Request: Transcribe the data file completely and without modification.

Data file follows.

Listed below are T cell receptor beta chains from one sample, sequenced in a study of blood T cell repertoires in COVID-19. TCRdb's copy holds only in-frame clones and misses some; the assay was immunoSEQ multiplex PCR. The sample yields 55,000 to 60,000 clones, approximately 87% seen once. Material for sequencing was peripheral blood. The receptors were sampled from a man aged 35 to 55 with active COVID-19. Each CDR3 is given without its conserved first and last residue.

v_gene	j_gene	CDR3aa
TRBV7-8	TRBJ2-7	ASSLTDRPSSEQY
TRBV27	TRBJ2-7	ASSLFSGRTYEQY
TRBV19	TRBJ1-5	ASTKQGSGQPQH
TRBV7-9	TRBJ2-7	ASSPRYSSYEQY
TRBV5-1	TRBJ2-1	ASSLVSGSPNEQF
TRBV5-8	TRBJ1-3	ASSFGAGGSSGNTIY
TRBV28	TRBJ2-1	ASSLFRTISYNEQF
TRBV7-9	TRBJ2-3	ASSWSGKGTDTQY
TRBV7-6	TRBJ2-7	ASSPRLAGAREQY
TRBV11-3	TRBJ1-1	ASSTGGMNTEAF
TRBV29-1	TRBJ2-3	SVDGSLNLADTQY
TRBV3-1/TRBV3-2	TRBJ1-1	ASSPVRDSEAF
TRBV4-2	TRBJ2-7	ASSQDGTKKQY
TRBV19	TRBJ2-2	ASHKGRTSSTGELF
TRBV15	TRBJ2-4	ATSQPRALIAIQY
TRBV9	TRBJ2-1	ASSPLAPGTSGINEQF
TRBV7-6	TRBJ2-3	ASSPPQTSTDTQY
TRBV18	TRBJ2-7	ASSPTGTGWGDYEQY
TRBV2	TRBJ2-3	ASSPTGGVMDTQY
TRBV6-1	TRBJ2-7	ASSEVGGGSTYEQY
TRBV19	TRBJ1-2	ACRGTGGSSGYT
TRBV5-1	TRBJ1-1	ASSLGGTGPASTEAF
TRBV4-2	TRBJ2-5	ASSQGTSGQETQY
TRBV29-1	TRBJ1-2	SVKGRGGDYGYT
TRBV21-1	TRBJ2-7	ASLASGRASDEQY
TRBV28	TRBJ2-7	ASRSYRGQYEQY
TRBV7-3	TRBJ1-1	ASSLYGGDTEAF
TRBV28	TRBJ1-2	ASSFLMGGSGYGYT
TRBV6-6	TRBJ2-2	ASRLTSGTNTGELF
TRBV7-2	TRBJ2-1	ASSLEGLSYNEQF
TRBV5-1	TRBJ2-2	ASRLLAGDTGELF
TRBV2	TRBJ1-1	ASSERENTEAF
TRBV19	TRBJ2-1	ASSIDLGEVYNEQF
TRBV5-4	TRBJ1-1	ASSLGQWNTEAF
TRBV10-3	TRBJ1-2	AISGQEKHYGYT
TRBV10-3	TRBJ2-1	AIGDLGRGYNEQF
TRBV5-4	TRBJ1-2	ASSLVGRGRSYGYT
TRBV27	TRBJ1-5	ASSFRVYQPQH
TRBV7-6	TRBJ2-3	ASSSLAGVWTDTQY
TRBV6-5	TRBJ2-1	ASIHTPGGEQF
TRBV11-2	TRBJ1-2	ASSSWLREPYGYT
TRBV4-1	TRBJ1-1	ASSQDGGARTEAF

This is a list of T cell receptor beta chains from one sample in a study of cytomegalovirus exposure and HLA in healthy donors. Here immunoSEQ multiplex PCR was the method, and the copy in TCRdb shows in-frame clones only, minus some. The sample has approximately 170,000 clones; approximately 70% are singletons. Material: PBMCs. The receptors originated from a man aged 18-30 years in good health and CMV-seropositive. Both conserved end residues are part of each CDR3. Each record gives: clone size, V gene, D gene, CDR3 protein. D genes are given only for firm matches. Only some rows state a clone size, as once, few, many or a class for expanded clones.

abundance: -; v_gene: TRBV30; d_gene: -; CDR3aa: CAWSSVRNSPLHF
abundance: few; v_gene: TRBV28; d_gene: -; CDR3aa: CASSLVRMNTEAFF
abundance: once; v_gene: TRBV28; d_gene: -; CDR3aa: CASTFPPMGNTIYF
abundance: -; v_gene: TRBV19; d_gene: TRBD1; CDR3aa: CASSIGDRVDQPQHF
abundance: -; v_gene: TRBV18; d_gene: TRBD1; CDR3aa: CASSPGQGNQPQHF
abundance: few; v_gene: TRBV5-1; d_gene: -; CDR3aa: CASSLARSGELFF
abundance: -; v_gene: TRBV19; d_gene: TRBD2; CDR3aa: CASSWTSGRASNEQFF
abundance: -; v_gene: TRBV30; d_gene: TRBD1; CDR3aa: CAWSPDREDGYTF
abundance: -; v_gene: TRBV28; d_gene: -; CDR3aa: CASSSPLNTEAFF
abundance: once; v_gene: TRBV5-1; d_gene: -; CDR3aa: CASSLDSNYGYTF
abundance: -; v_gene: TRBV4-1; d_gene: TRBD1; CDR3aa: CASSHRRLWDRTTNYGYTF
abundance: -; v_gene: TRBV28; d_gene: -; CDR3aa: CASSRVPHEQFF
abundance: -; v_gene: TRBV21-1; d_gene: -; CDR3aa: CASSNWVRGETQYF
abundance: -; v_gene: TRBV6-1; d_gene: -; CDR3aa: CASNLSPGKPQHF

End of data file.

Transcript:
Listed below are T cell receptor beta chains from one sample, sequenced in a study of blood T cell repertoires in COVID-19. TCRdb's copy holds only in-frame clones and misses some; the assay was immunoSEQ multiplex PCR. The sample yields 55,000 to 60,000 clones, approximately 87% seen once. Material for sequencing was peripheral blood. The receptors were sampled from a man aged 35 to 55 with active COVID-19. Each CDR3 is given without its conserved first and last residue.

v_gene	j_gene	CDR3aa
TRBV7-8	TRBJ2-7	ASSLTDRPSSEQY
TRBV27	TRBJ2-7	ASSLFSGRTYEQY
TRBV19	TRBJ1-5	ASTKQGSGQPQH
TRBV7-9	TRBJ2-7	ASSPRYSSYEQY
TRBV5-1	TRBJ2-1	ASSLVSGSPNEQF
TRBV5-8	TRBJ1-3	ASSFGAGGSSGNTIY
TRBV28	TRBJ2-1	ASSLFRTISYNEQF
TRBV7-9	TRBJ2-3	ASSWSGKGTDTQY
TRBV7-6	TRBJ2-7	ASSPRLAGAREQY
TRBV11-3	TRBJ1-1	ASSTGGMNTEAF
TRBV29-1	TRBJ2-3	SVDGSLNLADTQY
TRBV3-1/TRBV3-2	TRBJ1-1	ASSPVRDSEAF
TRBV4-2	TRBJ2-7	ASSQDGTKKQY
TRBV19	TRBJ2-2	ASHKGRTSSTGELF
TRBV15	TRBJ2-4	ATSQPRALIAIQY
TRBV9	TRBJ2-1	ASSPLAPGTSGINEQF
TRBV7-6	TRBJ2-3	ASSPPQTSTDTQY
TRBV18	TRBJ2-7	ASSPTGTGWGDYEQY
TRBV2	TRBJ2-3	ASSPTGGVMDTQY
TRBV6-1	TRBJ2-7	ASSEVGGGSTYEQY
TRBV19	TRBJ1-2	ACRGTGGSSGYT
TRBV5-1	TRBJ1-1	ASSLGGTGPASTEAF
TRBV4-2	TRBJ2-5	ASSQGTSGQETQY
TRBV29-1	TRBJ1-2	SVKGRGGDYGYT
TRBV21-1	TRBJ2-7	ASLASGRASDEQY
TRBV28	TRBJ2-7	ASRSYRGQYEQY
TRBV7-3	TRBJ1-1	ASSLYGGDTEAF
TRBV28	TRBJ1-2	ASSFLMGGSGYGYT
TRBV6-6	TRBJ2-2	ASRLTSGTNTGELF
TRBV7-2	TRBJ2-1	ASSLEGLSYNEQF
TRBV5-1	TRBJ2-2	ASRLLAGDTGELF
TRBV2	TRBJ1-1	ASSERENTEAF
TRBV19	TRBJ2-1	ASSIDLGEVYNEQF
TRBV5-4	TRBJ1-1	ASSLGQWNTEAF
TRBV10-3	TRBJ1-2	AISGQEKHYGYT
TRBV10-3	TRBJ2-1	AIGDLGRGYNEQF
TRBV5-4	TRBJ1-2	ASSLVGRGRSYGYT
TRBV27	TRBJ1-5	ASSFRVYQPQH
TRBV7-6	TRBJ2-3	ASSSLAGVWTDTQY
TRBV6-5	TRBJ2-1	ASIHTPGGEQF
TRBV11-2	TRBJ1-2	ASSSWLREPYGYT
TRBV4-1	TRBJ1-1	ASSQDGGARTEAF

This is a list of T cell receptor beta chains from one sample in a study of cytomegalovirus exposure and HLA in healthy donors. Here immunoSEQ multiplex PCR was the method, and the copy in TCRdb shows in-frame clones only, minus some. The sample has approximately 170,000 clones; approximately 70% are singletons. Material: PBMCs. The receptors originated from a man aged 18-30 years in good health and CMV-seropositive. Both conserved end residues are part of each CDR3. Each record gives: clone size, V gene, D gene, CDR3 protein. D genes are given only for firm matches. Only some rows state a clone size, as once, few, many or a class for expanded clones.

abundance: -; v_gene: TRBV30; d_gene: -; CDR3aa: CAWSSVRNSPLHF
abundance: few; v_gene: TRBV28; d_gene: -; CDR3aa: CASSLVRMNTEAFF
abundance: once; v_gene: TRBV28; d_gene: -; CDR3aa: CASTFPPMGNTIYF
abundance: -; v_gene: TRBV19; d_gene: TRBD1; CDR3aa: CASSIGDRVDQPQHF
abundance: -; v_gene: TRBV18; d_gene: TRBD1; CDR3aa: CASSPGQGNQPQHF
abundance: few; v_gene: TRBV5-1; d_gene: -; CDR3aa: CASSLARSGELFF
abundance: -; v_gene: TRBV19; d_gene: TRBD2; CDR3aa: CASSWTSGRASNEQFF
abundance: -; v_gene: TRBV30; d_gene: TRBD1; CDR3aa: CAWSPDREDGYTF
abundance: -; v_gene: TRBV28; d_gene: -; CDR3aa: CASSSPLNTEAFF
abundance: once; v_gene: TRBV5-1; d_gene: -; CDR3aa: CASSLDSNYGYTF
abundance: -; v_gene: TRBV4-1; d_gene: TRBD1; CDR3aa: CASSHRRLWDRTTNYGYTF
abundance: -; v_gene: TRBV28; d_gene: -; CDR3aa: CASSRVPHEQFF
abundance: -; v_gene: TRBV21-1; d_gene: -; CDR3aa: CASSNWVRGETQYF
abundance: -; v_gene: TRBV6-1; d_gene: -; CDR3aa: CASNLSPGKPQHF